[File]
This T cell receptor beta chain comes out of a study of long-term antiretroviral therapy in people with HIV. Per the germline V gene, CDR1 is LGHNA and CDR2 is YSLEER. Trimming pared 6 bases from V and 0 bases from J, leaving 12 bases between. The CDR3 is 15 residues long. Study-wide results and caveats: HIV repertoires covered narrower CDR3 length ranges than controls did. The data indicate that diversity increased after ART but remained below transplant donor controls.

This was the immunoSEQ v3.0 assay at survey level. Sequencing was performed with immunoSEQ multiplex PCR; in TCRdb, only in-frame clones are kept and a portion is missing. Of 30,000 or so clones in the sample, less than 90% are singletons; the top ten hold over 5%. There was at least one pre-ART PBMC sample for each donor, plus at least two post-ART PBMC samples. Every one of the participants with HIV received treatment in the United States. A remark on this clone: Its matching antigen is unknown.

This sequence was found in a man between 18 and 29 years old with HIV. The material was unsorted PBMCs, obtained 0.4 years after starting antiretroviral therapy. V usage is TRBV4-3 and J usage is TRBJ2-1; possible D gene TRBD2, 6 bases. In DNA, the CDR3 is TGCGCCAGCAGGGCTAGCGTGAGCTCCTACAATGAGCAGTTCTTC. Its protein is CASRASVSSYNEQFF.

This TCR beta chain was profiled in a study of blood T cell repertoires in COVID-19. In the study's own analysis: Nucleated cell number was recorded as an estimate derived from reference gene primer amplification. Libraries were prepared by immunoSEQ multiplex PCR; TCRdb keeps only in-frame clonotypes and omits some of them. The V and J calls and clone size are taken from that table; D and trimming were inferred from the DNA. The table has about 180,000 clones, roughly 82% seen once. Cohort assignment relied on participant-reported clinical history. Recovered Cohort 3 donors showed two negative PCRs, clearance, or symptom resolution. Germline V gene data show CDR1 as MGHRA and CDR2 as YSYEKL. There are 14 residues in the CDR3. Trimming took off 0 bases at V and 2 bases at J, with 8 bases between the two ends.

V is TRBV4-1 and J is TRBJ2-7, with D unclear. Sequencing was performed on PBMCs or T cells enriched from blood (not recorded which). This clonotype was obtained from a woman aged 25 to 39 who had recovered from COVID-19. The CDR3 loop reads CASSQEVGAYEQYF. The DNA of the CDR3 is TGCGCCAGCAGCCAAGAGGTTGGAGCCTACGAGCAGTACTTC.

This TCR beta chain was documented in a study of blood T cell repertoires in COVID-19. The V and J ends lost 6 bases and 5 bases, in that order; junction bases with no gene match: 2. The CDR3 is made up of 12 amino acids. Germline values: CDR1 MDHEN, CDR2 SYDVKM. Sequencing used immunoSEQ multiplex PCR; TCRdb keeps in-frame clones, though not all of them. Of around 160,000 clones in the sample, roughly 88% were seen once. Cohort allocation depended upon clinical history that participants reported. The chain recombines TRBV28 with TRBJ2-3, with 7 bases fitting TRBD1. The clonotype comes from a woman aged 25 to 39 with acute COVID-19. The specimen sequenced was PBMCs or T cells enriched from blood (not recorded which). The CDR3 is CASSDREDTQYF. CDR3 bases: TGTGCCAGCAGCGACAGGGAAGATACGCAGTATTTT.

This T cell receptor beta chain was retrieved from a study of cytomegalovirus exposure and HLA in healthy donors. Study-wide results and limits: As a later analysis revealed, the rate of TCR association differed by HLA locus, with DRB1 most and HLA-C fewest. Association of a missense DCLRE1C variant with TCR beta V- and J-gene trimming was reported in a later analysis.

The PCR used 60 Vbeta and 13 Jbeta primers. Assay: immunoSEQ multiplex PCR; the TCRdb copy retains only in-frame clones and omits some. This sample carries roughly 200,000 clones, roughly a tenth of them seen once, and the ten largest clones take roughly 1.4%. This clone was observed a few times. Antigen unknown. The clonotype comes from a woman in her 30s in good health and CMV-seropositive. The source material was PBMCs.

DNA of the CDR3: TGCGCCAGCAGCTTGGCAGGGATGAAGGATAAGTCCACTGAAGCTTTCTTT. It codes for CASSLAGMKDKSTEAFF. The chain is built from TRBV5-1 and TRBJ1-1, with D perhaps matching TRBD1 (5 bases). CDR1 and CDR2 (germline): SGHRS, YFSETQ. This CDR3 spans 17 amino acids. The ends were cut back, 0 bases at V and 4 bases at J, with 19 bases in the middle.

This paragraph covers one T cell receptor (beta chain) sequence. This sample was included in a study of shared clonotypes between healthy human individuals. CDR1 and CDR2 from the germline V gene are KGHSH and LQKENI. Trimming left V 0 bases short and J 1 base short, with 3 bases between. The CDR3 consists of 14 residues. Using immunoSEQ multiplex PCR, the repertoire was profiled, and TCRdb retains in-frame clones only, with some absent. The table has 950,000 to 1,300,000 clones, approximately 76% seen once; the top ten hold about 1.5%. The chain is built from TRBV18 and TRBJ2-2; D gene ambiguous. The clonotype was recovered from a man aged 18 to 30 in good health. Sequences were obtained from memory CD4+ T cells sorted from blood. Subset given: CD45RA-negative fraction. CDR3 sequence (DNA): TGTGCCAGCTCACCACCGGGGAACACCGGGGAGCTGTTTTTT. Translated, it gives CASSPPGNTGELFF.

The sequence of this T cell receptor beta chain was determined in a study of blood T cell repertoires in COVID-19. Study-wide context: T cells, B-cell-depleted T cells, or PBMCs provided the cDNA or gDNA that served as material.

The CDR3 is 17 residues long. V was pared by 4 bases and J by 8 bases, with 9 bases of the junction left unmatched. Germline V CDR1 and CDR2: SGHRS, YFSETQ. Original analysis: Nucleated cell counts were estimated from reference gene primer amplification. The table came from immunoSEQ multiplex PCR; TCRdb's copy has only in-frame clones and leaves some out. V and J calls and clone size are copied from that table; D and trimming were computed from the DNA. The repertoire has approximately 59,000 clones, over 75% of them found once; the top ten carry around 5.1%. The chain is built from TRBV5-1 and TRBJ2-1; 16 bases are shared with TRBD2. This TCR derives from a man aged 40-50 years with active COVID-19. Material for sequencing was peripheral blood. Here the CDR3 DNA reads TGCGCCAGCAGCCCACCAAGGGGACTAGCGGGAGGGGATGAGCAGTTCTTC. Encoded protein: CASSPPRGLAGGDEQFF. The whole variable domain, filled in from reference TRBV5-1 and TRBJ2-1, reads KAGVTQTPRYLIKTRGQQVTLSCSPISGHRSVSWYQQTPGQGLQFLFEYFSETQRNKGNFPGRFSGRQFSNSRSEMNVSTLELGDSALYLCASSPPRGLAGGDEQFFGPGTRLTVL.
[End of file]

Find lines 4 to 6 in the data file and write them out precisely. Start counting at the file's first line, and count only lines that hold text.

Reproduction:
This TCR beta chain was profiled in a study of blood T cell repertoires in COVID-19. In the study's own analysis: Nucleated cell number was recorded as an estimate derived from reference gene primer amplification. Libraries were prepared by immunoSEQ multiplex PCR; TCRdb keeps only in-frame clonotypes and omits some of them. The V and J calls and clone size are taken from that table; D and trimming were inferred from the DNA. The table has about 180,000 clones, roughly 82% seen once. Cohort assignment relied on participant-reported clinical history. Recovered Cohort 3 donors showed two negative PCRs, clearance, or symptom resolution. Germline V gene data show CDR1 as MGHRA and CDR2 as YSYEKL. There are 14 residues in the CDR3. Trimming took off 0 bases at V and 2 bases at J, with 8 bases between the two ends.

V is TRBV4-1 and J is TRBJ2-7, with D unclear. Sequencing was performed on PBMCs or T cells enriched from blood (not recorded which). This clonotype was obtained from a woman aged 25 to 39 who had recovered from COVID-19. The CDR3 loop reads CASSQEVGAYEQYF. The DNA of the CDR3 is TGCGCCAGCAGCCAAGAGGTTGGAGCCTACGAGCAGTACTTC.

This TCR beta chain was documented in a study of blood T cell repertoires in COVID-19. The V and J ends lost 6 bases and 5 bases, in that order; junction bases with no gene match: 2. The CDR3 is made up of 12 amino acids. Germline values: CDR1 MDHEN, CDR2 SYDVKM. Sequencing used immunoSEQ multiplex PCR; TCRdb keeps in-frame clones, though not all of them. Of around 160,000 clones in the sample, roughly 88% were seen once. Cohort allocation depended upon clinical history that participants reported. The chain recombines TRBV28 with TRBJ2-3, with 7 bases fitting TRBD1. The clonotype comes from a woman aged 25 to 39 with acute COVID-19. The specimen sequenced was PBMCs or T cells enriched from blood (not recorded which). The CDR3 is CASSDREDTQYF. CDR3 bases: TGTGCCAGCAGCGACAGGGAAGATACGCAGTATTTT.